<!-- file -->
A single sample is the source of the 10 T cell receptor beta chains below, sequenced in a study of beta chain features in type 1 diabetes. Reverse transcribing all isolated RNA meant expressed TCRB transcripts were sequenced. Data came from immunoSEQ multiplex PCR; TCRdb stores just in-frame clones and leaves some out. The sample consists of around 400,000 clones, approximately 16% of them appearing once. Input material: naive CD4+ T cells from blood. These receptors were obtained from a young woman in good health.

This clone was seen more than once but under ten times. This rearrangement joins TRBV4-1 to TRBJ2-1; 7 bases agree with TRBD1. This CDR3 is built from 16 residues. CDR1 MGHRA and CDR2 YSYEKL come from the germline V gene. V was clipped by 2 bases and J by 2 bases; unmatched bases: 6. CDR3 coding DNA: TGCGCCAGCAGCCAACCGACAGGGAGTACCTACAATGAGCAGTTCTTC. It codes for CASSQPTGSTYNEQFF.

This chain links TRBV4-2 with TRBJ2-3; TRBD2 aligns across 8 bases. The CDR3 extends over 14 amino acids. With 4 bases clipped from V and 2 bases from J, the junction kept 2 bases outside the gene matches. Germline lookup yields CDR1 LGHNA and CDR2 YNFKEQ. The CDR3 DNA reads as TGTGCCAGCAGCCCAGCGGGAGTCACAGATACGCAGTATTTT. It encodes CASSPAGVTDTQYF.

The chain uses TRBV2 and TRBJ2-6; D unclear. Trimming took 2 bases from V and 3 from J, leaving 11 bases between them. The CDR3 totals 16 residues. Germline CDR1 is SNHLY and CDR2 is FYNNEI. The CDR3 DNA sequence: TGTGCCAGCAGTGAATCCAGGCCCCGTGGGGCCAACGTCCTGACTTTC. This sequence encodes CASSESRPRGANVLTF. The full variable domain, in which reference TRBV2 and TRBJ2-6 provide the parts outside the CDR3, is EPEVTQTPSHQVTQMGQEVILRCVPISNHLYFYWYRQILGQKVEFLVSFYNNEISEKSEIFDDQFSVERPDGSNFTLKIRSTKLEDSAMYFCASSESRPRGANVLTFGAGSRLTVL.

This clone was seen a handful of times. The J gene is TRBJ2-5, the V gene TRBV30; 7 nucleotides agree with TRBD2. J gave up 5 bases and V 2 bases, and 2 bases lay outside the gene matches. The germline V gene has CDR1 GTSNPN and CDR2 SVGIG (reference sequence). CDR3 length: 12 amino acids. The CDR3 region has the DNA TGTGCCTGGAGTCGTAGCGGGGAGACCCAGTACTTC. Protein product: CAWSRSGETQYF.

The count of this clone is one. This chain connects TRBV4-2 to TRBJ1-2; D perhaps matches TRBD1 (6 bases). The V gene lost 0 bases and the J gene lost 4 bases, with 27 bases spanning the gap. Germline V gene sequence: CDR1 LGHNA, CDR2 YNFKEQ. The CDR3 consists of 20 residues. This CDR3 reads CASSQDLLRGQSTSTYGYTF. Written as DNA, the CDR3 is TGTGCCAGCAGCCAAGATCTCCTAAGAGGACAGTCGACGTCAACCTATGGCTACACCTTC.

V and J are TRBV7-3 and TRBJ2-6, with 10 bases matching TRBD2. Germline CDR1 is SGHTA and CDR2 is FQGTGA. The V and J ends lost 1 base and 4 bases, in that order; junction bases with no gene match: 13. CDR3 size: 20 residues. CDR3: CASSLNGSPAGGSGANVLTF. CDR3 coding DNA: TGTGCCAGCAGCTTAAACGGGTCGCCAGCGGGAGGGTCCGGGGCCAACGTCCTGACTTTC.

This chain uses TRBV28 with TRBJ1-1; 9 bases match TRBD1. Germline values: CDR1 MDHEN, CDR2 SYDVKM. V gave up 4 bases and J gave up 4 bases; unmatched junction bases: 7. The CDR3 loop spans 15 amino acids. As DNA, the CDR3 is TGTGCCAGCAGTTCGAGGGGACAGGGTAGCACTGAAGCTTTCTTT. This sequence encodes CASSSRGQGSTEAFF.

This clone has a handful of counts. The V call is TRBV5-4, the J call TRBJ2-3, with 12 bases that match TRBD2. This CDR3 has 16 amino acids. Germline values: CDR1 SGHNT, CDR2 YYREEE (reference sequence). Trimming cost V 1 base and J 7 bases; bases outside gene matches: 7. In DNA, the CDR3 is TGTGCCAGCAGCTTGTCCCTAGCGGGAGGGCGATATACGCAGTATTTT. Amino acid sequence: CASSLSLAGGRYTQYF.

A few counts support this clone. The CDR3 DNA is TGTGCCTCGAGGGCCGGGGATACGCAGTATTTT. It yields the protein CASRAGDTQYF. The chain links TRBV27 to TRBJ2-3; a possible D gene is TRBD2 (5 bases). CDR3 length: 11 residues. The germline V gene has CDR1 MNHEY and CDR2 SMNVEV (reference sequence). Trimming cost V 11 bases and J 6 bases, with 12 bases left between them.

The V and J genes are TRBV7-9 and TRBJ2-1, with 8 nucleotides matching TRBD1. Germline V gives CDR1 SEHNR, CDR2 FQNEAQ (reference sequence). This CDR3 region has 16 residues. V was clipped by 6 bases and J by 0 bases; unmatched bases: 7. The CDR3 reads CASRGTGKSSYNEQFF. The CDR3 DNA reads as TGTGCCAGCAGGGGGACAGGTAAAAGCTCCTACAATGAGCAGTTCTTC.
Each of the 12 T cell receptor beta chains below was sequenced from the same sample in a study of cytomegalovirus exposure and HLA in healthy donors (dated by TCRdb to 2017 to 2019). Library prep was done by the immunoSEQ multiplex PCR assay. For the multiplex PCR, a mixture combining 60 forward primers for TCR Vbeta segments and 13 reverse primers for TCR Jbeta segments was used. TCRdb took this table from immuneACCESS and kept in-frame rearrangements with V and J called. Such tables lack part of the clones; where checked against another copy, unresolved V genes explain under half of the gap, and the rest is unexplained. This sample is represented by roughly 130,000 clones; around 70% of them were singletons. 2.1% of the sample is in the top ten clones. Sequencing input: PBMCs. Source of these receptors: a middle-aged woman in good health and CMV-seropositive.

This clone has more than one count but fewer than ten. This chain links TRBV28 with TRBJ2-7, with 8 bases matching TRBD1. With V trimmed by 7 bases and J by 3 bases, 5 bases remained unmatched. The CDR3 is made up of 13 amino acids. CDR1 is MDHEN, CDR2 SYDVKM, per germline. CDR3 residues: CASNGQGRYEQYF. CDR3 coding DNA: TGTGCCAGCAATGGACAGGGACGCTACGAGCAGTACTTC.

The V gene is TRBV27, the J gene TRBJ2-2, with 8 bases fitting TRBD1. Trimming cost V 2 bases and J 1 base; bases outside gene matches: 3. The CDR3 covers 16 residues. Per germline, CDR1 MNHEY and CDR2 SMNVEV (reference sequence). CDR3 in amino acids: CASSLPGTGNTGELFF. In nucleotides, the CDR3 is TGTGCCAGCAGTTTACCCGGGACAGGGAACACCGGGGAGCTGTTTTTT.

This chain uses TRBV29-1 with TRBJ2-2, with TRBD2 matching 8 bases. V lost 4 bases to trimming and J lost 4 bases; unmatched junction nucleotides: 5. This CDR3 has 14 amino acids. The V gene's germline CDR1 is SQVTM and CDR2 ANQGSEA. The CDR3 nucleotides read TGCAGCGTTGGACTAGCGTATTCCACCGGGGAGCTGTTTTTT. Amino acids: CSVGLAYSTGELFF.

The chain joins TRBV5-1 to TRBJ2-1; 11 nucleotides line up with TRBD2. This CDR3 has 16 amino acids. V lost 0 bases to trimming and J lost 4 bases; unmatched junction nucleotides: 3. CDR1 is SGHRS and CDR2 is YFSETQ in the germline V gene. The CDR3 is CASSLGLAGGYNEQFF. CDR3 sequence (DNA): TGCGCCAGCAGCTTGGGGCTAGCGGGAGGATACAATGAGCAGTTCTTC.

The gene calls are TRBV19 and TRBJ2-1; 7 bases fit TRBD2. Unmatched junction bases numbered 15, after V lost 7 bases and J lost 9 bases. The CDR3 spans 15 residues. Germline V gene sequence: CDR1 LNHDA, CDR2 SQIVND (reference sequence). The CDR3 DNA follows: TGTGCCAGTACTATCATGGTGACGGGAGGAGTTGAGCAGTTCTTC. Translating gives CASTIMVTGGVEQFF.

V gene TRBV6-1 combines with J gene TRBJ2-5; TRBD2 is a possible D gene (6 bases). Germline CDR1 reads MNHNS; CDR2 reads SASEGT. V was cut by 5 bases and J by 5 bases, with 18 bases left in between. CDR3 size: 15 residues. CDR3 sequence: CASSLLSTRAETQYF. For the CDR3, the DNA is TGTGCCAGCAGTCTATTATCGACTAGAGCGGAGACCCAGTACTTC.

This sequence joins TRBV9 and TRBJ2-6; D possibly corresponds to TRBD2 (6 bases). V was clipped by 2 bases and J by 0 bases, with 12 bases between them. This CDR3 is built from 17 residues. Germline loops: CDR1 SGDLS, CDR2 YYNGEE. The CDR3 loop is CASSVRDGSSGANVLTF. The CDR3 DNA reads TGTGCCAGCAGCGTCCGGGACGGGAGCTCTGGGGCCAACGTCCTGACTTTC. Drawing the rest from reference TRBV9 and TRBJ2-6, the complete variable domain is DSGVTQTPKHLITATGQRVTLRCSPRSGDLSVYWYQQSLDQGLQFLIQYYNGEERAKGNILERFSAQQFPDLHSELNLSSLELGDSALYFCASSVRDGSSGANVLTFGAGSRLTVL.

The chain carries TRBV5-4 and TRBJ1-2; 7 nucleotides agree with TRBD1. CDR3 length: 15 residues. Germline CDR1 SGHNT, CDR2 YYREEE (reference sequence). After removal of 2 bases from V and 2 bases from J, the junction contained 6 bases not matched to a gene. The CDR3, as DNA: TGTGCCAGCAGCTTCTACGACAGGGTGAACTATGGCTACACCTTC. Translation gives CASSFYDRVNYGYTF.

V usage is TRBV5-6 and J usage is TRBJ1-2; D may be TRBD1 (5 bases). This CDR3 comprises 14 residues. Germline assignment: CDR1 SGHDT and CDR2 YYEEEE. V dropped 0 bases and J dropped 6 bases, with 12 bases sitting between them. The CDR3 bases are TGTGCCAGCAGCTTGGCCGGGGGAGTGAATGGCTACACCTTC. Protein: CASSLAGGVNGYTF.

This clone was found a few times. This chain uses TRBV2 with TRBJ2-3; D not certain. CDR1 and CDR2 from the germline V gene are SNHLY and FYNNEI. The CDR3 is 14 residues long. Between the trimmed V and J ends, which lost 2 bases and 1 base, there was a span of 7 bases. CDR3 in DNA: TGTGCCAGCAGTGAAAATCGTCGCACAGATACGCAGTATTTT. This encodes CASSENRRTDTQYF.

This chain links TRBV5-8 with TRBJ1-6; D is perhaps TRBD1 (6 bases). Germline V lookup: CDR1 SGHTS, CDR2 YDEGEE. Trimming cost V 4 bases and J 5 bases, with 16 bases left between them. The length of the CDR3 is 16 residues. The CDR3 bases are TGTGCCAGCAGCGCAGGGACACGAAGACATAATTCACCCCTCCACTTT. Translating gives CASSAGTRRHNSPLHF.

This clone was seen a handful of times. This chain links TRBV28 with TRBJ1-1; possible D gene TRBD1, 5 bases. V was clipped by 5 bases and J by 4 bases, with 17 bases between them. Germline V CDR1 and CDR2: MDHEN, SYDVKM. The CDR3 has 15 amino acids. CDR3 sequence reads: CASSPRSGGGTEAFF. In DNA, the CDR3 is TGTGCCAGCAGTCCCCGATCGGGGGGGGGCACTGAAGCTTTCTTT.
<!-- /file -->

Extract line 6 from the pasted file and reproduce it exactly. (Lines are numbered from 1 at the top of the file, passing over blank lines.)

The count of this clone is one. This chain connects TRBV4-2 to TRBJ1-2; D perhaps matches TRBD1 (6 bases). The V gene lost 0 bases and the J gene lost 4 bases, with 27 bases spanning the gap. Germline V gene sequence: CDR1 LGHNA, CDR2 YNFKEQ. The CDR3 consists of 20 residues. This CDR3 reads CASSQDLLRGQSTSTYGYTF. Written as DNA, the CDR3 is TGTGCCAGCAGCCAAGATCTCCTAAGAGGACAGTCGACGTCAACCTATGGCTACACCTTC.